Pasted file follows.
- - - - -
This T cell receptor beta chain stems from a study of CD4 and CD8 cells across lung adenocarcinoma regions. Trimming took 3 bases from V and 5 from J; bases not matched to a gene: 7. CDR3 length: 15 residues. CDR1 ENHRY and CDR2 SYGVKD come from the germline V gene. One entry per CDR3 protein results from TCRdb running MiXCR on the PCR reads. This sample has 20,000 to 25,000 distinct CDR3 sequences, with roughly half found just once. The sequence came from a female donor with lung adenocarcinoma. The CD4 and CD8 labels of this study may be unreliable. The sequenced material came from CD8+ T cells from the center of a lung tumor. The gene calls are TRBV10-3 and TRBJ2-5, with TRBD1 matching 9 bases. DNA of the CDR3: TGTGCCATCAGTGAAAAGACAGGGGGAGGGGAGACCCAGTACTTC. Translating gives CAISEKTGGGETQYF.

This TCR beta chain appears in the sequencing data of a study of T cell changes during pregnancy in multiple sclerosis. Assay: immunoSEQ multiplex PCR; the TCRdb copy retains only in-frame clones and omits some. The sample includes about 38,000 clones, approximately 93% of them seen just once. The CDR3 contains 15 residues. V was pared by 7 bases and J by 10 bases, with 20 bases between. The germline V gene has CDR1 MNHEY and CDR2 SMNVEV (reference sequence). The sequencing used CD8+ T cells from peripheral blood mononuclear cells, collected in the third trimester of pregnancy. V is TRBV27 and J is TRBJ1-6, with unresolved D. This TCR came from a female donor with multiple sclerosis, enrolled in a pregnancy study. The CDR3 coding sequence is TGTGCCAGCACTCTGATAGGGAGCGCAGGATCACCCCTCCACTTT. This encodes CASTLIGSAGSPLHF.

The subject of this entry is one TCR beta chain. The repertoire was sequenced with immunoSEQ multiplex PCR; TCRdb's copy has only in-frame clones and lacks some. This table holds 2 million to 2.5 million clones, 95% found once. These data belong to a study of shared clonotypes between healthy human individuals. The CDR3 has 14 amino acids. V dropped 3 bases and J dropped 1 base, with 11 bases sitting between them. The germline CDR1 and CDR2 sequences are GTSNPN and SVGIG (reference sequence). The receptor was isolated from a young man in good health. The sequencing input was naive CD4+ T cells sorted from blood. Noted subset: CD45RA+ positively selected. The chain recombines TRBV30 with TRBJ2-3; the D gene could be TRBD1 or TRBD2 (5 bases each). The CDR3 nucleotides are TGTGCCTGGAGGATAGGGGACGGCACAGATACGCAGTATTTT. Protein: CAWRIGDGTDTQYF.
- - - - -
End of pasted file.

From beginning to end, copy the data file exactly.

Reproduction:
This T cell receptor beta chain stems from a study of CD4 and CD8 cells across lung adenocarcinoma regions. Trimming took 3 bases from V and 5 from J; bases not matched to a gene: 7. CDR3 length: 15 residues. CDR1 ENHRY and CDR2 SYGVKD come from the germline V gene. One entry per CDR3 protein results from TCRdb running MiXCR on the PCR reads. This sample has 20,000 to 25,000 distinct CDR3 sequences, with roughly half found just once. The sequence came from a female donor with lung adenocarcinoma. The CD4 and CD8 labels of this study may be unreliable. The sequenced material came from CD8+ T cells from the center of a lung tumor. The gene calls are TRBV10-3 and TRBJ2-5, with TRBD1 matching 9 bases. DNA of the CDR3: TGTGCCATCAGTGAAAAGACAGGGGGAGGGGAGACCCAGTACTTC. Translating gives CAISEKTGGGETQYF.

This TCR beta chain appears in the sequencing data of a study of T cell changes during pregnancy in multiple sclerosis. Assay: immunoSEQ multiplex PCR; the TCRdb copy retains only in-frame clones and omits some. The sample includes about 38,000 clones, approximately 93% of them seen just once. The CDR3 contains 15 residues. V was pared by 7 bases and J by 10 bases, with 20 bases between. The germline V gene has CDR1 MNHEY and CDR2 SMNVEV (reference sequence). The sequencing used CD8+ T cells from peripheral blood mononuclear cells, collected in the third trimester of pregnancy. V is TRBV27 and J is TRBJ1-6, with unresolved D. This TCR came from a female donor with multiple sclerosis, enrolled in a pregnancy study. The CDR3 coding sequence is TGTGCCAGCACTCTGATAGGGAGCGCAGGATCACCCCTCCACTTT. This encodes CASTLIGSAGSPLHF.

The subject of this entry is one TCR beta chain. The repertoire was sequenced with immunoSEQ multiplex PCR; TCRdb's copy has only in-frame clones and lacks some. This table holds 2 million to 2.5 million clones, 95% found once. These data belong to a study of shared clonotypes between healthy human individuals. The CDR3 has 14 amino acids. V dropped 3 bases and J dropped 1 base, with 11 bases sitting between them. The germline CDR1 and CDR2 sequences are GTSNPN and SVGIG (reference sequence). The receptor was isolated from a young man in good health. The sequencing input was naive CD4+ T cells sorted from blood. Noted subset: CD45RA+ positively selected. The chain recombines TRBV30 with TRBJ2-3; the D gene could be TRBD1 or TRBD2 (5 bases each). The CDR3 nucleotides are TGTGCCTGGAGGATAGGGGACGGCACAGATACGCAGTATTTT. Protein: CAWRIGDGTDTQYF.